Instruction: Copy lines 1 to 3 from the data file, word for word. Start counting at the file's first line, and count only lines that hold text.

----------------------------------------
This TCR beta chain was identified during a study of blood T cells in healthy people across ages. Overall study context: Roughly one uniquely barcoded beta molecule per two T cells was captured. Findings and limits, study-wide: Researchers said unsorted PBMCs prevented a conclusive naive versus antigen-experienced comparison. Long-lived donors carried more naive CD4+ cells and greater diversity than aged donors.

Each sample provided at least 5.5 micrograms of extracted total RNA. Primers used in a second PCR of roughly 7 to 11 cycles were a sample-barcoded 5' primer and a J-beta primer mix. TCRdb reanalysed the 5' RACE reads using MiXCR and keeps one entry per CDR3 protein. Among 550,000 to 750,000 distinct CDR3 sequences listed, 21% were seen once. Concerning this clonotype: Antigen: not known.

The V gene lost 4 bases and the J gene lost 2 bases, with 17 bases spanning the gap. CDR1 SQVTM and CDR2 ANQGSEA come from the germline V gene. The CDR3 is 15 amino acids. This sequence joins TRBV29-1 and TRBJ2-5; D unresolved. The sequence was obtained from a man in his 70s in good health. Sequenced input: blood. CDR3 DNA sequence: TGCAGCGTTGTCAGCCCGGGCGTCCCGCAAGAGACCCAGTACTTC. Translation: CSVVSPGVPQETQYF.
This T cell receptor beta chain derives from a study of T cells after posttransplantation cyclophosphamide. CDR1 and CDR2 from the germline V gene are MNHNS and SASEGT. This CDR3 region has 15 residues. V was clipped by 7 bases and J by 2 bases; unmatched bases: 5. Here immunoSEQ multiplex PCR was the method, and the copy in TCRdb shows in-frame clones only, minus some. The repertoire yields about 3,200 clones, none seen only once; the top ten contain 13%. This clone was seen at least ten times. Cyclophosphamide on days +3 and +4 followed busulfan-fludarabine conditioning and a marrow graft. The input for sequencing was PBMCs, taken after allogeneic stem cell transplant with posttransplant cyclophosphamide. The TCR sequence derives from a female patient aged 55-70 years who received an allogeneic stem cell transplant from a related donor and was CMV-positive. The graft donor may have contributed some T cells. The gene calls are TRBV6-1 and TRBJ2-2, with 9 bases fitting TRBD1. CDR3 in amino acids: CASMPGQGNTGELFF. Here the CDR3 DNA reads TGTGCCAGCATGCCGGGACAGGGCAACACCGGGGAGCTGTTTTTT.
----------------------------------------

This TCR beta chain was identified during a study of blood T cells in healthy people across ages. Overall study context: Roughly one uniquely barcoded beta molecule per two T cells was captured. Findings and limits, study-wide: Researchers said unsorted PBMCs prevented a conclusive naive versus antigen-experienced comparison. Long-lived donors carried more naive CD4+ cells and greater diversity than aged donors.

Each sample provided at least 5.5 micrograms of extracted total RNA. Primers used in a second PCR of roughly 7 to 11 cycles were a sample-barcoded 5' primer and a J-beta primer mix. TCRdb reanalysed the 5' RACE reads using MiXCR and keeps one entry per CDR3 protein. Among 550,000 to 750,000 distinct CDR3 sequences listed, 21% were seen once. Concerning this clonotype: Antigen: not known.

The V gene lost 4 bases and the J gene lost 2 bases, with 17 bases spanning the gap. CDR1 SQVTM and CDR2 ANQGSEA come from the germline V gene. The CDR3 is 15 amino acids. This sequence joins TRBV29-1 and TRBJ2-5; D unresolved. The sequence was obtained from a man in his 70s in good health. Sequenced input: blood. CDR3 DNA sequence: TGCAGCGTTGTCAGCCCGGGCGTCCCGCAAGAGACCCAGTACTTC. Translation: CSVVSPGVPQETQYF.